The deadline for applications is 5pm on Friday 24 February

 

For more information on the Programme including a YouTube guide to application process and a sample application form visit www.sportscapitalprogramme.ie

 

Guest Post – How the Pro’s Do What They Do!

How The Pro’s Do What They Do!

By Shane Carberry – Guest Writer.

My Career

I was described as many things during my short, amateur, football career; fast, quick, aware, protective; but not once was I ever called a heavy hitter! Don’t get me wrong I got the job done, but I don’t think I ever left someone feeling like they just had their lungs forcefully evacuated by some monstrous being overpowering their respiratory system. Being just 150lbs, and easily one of the shortest on the Tullamore Phoenix team, that isn’t surprising. Thankfully I had some semblance of speed and change of direction capabilities to be of reasonable use to the team, even if it was only from time to time.

One thing I could do though was take a hit. Coming up against some of the older teams – especially The Cowboys, Rebels and Knights – always gave rise to some heavy hitting games, but I never felt like it was beyond me. You take the contact, get up and get ready for the next snap; It’s just a part of the game that all players in the league love!

This fact was something we, my fellow Phoenix and I, talked about a number of times during our post game pints down in the local. These conversations always left me wondering what would it be like to get hit by a “real” footballer – a professional NFL player!

I was always of the opinion that yeah, it might be a totally different experience than anyone in the IAFA could produce, but it wouldn’t be something that was beyond my capabilities. Sure, I’d not be getting back up any time soon, and taking multiple impacts in a short period of time was anything but likely, but not something that would cause me to wish my life was over or start singing Simon and Garfunkel’s “The Sound of Silence”!

I found it surprising that I was always alone in that thought: everyone else was happy that no players in the Irish leave had been practicing padded contact from a younger age then eighteen! Still, I was happy thinking that a bit of fun between myself and John Lynch wouldn’t result in me adopting the fetal position, and afterwards we could go hit the local sports bar to devour wings and beer for the night!

Man oh man how my mind has changed!

 

The Difference

Right now I’m writing to you from the staff office of “The Athlete Factory” here in Calgary, Canada. The factory, my place of work for the last number of months, is a strength and conditioning facility where we work with professional and aspiring professional athletes from a range of different sports, some of which are of course football (Both American and Canadian Variants). On our roster we have three current professional CFL players, one of whom got drafted with the Panthers a few years ago, unfortunately having to drop out due to injury.

Watching these guys train has been an eye opening experience for a million and one reasons. They are incredibly powerful, strong, and fast, and are completely dedicated to getting better at their sport. It has expanded my outlook on what I think is possible within strength training and general sports performance, and I’ve learned a hell of a lot even from just watching them train every day.

The most important lesson I’ve learned? Taking contact from these guys would be, on a scale of 1-10, negative 100 levels of fun. Thanks, but no thanks. I’m happy just sitting here drinking my beer and over telling that mediocre highlight reel of mine to anyone who’ll listen!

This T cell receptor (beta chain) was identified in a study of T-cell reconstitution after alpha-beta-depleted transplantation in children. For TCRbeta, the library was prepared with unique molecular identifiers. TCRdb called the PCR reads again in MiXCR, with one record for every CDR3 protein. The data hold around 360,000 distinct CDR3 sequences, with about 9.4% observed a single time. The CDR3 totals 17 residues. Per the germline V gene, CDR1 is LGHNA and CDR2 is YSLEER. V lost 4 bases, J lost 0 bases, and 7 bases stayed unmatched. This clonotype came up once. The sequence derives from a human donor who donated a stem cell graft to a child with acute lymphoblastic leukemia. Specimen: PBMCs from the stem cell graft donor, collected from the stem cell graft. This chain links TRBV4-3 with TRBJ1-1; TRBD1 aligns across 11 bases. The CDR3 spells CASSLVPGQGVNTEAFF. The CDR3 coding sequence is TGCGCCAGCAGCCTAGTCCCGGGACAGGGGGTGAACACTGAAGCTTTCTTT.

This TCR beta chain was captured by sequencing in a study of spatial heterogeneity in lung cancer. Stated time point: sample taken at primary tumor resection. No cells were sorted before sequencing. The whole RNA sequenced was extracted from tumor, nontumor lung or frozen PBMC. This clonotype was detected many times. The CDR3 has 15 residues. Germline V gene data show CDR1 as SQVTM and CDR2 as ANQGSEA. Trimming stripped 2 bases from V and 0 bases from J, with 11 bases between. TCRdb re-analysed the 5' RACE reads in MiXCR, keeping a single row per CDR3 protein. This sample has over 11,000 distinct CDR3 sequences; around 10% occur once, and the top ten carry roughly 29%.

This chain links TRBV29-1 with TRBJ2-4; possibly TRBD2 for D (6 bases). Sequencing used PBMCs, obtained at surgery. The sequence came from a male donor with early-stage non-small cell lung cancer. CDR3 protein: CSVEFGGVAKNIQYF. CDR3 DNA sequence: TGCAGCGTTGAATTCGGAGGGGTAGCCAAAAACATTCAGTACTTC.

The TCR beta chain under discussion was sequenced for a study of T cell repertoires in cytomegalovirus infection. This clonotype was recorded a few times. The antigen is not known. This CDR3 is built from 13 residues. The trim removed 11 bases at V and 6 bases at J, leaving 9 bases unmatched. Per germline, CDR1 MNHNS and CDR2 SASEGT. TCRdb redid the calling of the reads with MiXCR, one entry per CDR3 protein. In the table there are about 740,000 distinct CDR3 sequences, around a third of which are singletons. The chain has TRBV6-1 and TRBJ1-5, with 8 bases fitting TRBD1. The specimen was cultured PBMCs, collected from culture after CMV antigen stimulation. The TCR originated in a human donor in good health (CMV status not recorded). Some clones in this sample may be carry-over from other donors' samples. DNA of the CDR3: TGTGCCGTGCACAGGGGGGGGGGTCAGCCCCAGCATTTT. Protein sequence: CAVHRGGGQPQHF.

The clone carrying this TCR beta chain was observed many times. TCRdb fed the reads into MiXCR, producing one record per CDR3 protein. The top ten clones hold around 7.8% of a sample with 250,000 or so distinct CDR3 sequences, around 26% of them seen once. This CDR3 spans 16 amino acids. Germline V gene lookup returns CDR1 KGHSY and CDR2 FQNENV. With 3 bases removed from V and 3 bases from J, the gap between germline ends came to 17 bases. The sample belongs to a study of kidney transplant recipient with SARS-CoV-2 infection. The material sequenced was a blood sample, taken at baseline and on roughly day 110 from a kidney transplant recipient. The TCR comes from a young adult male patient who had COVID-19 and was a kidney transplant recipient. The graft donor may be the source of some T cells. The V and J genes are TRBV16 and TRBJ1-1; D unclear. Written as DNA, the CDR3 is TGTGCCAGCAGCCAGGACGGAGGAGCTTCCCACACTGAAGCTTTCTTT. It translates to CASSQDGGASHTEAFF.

All joking aside, having played the wonderful sport that is full contact football and working with these guys as they train has been an amazing experience: an experience there is a lot to learn from. Because, honestly, professional athletes attack their training totally different than any amateur player does.

This isn’t because of the weights they lift, which are huge, or their abilities to transfer that strength into real world movement, which is insane, but it’s their mindset when it comes to each and every training session. Their focus is on truly maximizing every single rep, of every single set, of every single session, and it’s astounding because they know that each rep is an opportunity to get better – an opportunity to make their dreams a reality.

 

What can we learn from the Pro’s?

Until you’ve witnessed this first hand you won’t fully understand what I’m talking about. I used to think I worked hard. I pushed myself to the “limit” and did my best to improve every single time I stepped into the gym or onto the field – hell for three years straight I didn’t miss a single training day – but these guys bring something more. Something much more!

It’s almost as if they see each rep as the most important rep of their lives; as the rep that will make or break their career. It is this one rep that will be seen by every Head Coach in the league, and based on that rep and that rep alone, their entire future will be decided. They attack it with everything they have, knowing full well that doing anything else is deciding to throw away their potential dream career.

It is astounding.

What can us Irish football players take from this? It really is the age old advice of Working Harder. Football is an amazing sport, but it’s also a difficult one to excel at – especially given the fact that the majority of players in Ireland also hold day to day jobs, too! But that shouldn’t stop us from trying to maximize our return on the time we do spend at football. Although it is a recreational league, nothing sucks more than losing a game you know you should have won – especially for those of you spending hours in the gym and on the track specifically training to be better football players.

But just imagine what football in Ireland could be if every player in the league approached their training this way. Our beautiful, small, cultured country would quickly become one of the best outside of north America to play this wonderful sport, and every single one of us would be the reason for it!